Long Before 1947, How India’s Reservations Policy Developed Under British Rule

In his book, Abhinav Chandrachud traces the history and making of India's reservation policy.

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(The following is an edited excerpt from Abhinav Chandrachud's new book 'These Seats Are Reserved: Caste, Quotas and the Constitution of India' (Penguin Random House, 2023), in which Chandrachud traces the history and making of the reservation policy.

How were groups eligible for reservations identified and defined? How were the terms 'depressed classes' and 'backward classes' used in British India and how have they evolved into the constitutional concepts of 'Scheduled Castes', 'Scheduled Tribes', and 'Other Backward Classes' in the present day? The book delves into the intellectual debates that took place on this matter in the Constituent Assembly, the Supreme Court and Parliament.)

The Justice Party’s Communal G.O.s

Despite constituting a minority of the population, Brahmins in south India were overrepresented in government jobs.

For instance, in 1912 in Madras, though male Brahmins constituted 3.2 percent of the population, they held 83.3 percent of all positions as subjudges in the province, while male non-Brahmins, who were 85.6 percent of the population, held only 16.7 percent of these posts. This caused much resentment.

In 1916, a new political party called the South Indian Liberal Federation was formed. Known as the ‘Justice Party’ after a newspaper it ran, its aim was to look after the interests of non-Brahmins in Madras.


The Justice Party submitted a memorandum to Secretary of State Montagu when he arrived in Madras in 1917 and asked that non-Brahmins be adequately represented in the legislature and all branches of the government. Their demand was that, like Muslims, non-Brahmins too should get separate electorates.

Eventually, the government agreed to reserve 28 out of 65 general seats in the Madras legislature for non-Brahmins – possibly the first caste-based reservation in a legislature in British India.

Further, in Bombay, seven out of 46 general seats were reserved for Marathas and allied castes. These were on the basis of a joint electorate, not separate electorates. The 1920 elections were boycotted by the Congress, and the Justice Party won the election in Madras, with non-Brahmins securing much more than their reserved quota of seats. After coming to power in Madras, the Justice Party took steps to reduce the representation of Brahmins in government services.

The Madras government thereafter issued a series of orders called ‘Communal G.O.s’, which essentially said that government positions in Madras should be distributed among the various communities like Brahmins, non-Brahmins, Indian Christians, Muslims, and others.

Mysore Brahmins Aren’t Backward

As all of this was taking place in Madras, in 1918, a deputation of non-Brahmin leaders met the Maharaja of Mysore and asked him to ensure that non-Brahmins would be adequately represented in government jobs there. The Maharaja swiftly appointed a committee headed by Sir Leslie Miller, chief judge of the court there, to look into this question.


In its report submitted to the Maharaja a year later, the Miller Committee said a few interesting things. Firstly, it opined that ‘adequate’ representation for non-Brahmins in government jobs did not mean proportional representation. In other words, it was not necessary that non-Brahmins should occupy as many government jobs as the strength of their population. It said that the government’s goal was to reduce the number of Brahmin government servants to 50 percent of the higher services and to 33 per cent of the lower services.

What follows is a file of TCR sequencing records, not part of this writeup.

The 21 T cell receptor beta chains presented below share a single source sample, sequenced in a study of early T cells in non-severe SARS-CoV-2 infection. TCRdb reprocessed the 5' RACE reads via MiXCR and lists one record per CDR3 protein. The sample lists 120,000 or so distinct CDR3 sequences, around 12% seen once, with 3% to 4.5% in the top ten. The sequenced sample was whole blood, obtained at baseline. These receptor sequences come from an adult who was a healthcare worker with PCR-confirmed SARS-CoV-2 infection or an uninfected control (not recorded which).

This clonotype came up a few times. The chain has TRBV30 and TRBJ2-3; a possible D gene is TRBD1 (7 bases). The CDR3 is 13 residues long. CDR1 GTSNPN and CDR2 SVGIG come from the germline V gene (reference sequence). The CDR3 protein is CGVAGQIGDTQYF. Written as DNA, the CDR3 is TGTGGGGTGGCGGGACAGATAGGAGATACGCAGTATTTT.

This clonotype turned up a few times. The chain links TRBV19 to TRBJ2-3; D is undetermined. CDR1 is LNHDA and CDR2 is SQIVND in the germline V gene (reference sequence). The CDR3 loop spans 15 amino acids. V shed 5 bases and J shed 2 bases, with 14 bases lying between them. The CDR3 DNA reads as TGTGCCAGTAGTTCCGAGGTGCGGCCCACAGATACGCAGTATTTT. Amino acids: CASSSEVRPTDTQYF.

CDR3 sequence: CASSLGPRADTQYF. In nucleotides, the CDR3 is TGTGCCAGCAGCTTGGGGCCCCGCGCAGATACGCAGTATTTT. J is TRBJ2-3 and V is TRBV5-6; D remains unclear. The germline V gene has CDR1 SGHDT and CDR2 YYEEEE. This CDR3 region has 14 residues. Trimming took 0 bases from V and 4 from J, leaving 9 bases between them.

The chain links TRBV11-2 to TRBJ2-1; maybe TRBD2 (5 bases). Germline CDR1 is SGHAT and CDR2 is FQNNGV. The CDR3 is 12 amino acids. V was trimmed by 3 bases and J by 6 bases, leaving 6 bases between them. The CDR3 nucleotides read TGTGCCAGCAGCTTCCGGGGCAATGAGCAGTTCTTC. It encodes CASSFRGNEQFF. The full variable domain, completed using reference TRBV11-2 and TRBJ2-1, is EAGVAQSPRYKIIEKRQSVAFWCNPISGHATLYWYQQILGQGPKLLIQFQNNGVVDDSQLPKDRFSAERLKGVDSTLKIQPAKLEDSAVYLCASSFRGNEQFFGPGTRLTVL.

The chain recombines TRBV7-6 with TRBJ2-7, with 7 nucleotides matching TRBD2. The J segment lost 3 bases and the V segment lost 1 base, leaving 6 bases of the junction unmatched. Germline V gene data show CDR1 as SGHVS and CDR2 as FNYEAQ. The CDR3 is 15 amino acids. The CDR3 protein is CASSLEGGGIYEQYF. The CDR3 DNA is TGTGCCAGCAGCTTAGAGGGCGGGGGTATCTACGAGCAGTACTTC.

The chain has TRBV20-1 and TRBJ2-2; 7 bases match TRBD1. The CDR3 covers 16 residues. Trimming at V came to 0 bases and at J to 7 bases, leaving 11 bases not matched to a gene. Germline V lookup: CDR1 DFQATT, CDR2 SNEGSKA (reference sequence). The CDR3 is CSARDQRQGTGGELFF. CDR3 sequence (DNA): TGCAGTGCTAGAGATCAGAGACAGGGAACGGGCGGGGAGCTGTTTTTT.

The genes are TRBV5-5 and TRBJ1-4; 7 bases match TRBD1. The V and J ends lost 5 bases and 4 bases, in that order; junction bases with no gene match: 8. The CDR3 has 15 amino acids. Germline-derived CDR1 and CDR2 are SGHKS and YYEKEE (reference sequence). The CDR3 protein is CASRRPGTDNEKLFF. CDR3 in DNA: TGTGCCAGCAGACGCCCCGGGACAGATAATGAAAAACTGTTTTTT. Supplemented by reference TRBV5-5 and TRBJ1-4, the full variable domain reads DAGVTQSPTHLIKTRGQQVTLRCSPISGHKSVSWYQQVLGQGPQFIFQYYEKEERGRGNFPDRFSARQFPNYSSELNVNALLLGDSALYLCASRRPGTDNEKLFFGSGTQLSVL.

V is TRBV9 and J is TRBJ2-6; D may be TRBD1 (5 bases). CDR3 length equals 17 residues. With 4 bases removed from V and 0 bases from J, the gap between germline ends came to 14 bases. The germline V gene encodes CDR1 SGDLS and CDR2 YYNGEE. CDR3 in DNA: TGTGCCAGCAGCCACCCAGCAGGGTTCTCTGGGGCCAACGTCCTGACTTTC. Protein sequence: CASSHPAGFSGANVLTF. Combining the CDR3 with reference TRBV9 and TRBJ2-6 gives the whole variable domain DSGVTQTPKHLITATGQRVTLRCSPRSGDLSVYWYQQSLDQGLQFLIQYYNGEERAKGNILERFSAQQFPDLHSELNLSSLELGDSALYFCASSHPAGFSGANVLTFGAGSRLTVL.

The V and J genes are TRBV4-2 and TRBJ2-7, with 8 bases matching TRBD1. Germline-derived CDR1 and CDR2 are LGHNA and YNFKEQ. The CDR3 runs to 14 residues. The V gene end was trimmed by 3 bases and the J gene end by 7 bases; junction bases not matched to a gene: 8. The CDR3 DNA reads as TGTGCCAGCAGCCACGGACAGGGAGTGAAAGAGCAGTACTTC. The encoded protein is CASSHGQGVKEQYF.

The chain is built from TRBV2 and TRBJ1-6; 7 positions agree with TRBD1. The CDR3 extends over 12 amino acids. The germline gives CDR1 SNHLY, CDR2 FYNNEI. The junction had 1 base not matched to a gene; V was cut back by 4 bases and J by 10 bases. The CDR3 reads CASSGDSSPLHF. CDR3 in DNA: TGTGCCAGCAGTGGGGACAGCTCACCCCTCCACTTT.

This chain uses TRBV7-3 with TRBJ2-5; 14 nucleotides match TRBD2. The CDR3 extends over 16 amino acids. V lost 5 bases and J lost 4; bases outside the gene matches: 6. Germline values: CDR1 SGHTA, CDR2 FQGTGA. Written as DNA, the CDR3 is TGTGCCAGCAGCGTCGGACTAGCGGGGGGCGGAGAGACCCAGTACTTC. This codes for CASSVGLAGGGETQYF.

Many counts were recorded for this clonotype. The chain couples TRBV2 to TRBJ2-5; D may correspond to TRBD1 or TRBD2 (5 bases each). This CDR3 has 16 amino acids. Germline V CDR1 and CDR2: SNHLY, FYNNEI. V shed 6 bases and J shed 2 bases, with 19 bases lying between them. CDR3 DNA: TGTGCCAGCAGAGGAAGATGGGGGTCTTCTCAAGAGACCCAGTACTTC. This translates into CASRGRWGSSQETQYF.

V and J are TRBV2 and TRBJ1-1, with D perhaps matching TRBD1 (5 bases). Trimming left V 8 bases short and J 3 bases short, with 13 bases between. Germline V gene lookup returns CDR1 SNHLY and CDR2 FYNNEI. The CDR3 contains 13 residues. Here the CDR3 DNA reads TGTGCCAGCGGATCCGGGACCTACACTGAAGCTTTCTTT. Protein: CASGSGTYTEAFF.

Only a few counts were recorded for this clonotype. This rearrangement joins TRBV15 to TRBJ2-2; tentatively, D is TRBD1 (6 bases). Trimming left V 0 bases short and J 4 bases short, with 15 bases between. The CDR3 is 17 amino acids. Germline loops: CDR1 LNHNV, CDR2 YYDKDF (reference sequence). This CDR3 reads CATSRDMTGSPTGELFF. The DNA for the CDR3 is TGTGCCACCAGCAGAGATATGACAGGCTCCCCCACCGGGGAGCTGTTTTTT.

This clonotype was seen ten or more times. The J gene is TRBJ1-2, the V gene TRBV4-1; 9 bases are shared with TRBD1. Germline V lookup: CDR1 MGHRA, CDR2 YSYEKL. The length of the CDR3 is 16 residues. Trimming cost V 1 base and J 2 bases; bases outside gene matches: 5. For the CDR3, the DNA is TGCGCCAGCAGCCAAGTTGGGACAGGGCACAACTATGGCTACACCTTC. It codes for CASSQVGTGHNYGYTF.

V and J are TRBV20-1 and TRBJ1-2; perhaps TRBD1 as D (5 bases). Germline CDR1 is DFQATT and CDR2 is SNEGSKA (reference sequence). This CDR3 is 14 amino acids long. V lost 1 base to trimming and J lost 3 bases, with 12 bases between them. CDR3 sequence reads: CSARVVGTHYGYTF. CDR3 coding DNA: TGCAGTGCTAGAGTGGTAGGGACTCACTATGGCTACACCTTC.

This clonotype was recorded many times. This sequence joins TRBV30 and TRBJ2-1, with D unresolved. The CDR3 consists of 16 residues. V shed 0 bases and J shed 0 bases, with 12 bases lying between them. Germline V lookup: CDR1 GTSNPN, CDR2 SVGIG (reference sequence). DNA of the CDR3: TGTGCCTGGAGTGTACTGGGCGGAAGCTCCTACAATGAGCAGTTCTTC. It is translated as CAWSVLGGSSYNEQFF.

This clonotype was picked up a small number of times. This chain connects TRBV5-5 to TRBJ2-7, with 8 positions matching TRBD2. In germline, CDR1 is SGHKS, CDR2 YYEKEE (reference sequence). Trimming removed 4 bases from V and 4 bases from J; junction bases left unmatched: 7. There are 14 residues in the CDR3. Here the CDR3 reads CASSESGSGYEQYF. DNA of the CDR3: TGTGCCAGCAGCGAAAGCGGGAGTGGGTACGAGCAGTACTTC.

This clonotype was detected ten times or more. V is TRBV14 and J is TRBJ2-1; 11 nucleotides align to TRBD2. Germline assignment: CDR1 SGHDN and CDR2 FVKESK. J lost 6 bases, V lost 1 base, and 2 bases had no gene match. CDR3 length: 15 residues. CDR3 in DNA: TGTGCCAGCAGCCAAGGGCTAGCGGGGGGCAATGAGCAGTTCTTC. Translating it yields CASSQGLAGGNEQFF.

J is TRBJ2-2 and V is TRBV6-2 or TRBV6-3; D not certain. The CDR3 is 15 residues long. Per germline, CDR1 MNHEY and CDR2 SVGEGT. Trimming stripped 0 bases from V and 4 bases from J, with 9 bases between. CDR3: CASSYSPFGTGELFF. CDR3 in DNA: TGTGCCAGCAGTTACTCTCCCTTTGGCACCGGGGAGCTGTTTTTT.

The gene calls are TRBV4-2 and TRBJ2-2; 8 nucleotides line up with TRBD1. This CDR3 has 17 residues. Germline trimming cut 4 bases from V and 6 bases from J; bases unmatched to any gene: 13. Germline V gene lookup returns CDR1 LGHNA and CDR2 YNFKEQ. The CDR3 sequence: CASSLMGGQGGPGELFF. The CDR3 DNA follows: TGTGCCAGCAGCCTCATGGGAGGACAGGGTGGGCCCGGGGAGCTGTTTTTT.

Secondly, it also felt that reservations in government jobs would not hurt the efficiency of the department, because that was ‘not to be measured . . . by academic qualifications’. The committee recognised that government servants required ‘other qualities such as sympathy, honesty of purpose, energy and common sense’, which were as important as academic brilliance.

Thirdly, it added that having non-Brahmin officers in the government would ensure that the non-Brahmin population of Mysore would not be neglected by government officers.

However, the Miller Committee came up with an odd definition of ‘backwardness’. All communities that had a literacy in English of less than 5 percent were considered to be backward. This essentially meant that only Brahmins were not backward in Mysore, while all the other communities (barring a few) were backward there. Accordingly, in 1921, the Mysore government defined ‘backward communities’ as all communities excluding Brahmins that were inadequately represented in the services. The Maharaja implemented the Miller Committee’s recommendations in a watered down form.


The ‘Other Backward Classes’ in Bombay

In 1928, the Bombay government appointed a committee headed by a member of the Indian Civil Service, O.H.B. Starte, to inquire into the educational, economic, and social condition of the depressed classes and aboriginal tribes. Included in this committee was a relatively young Bombay legislator, Dr B.R. Ambedkar.

In July 1930, the Starte Committee submitted its report to the government in which it recommended that the term ‘backward classes’ be used to denote three kinds of communities: (i) depressed classes (i.e., ‘untouchable’ castes); (ii) aboriginal and hill tribes (i.e., tribes that were residing in forests, or those that had been doing so in the recent past); and (iii) ‘other Backward Classes’. The committee did not prescribe any fixed or certain criteria for determining who the ‘Other Backward Classes’ were. It only opined that the term would include ‘wandering tribes’ who may not be forest-dwellers or aboriginals but who may still be in need of special care.

It suggested that a ‘backward class board’ be set up to ensure that communities that had ceased to be backward were no longer on the list. It recommended three conditions for removing a caste from the list of backward classes: (i) the caste should no longer be untouchable (if it was untouchable to begin with); (ii) it should have reached a satisfactory level of literacy; and (iii) it should acquire an economic status such that it no longer requires special assistance.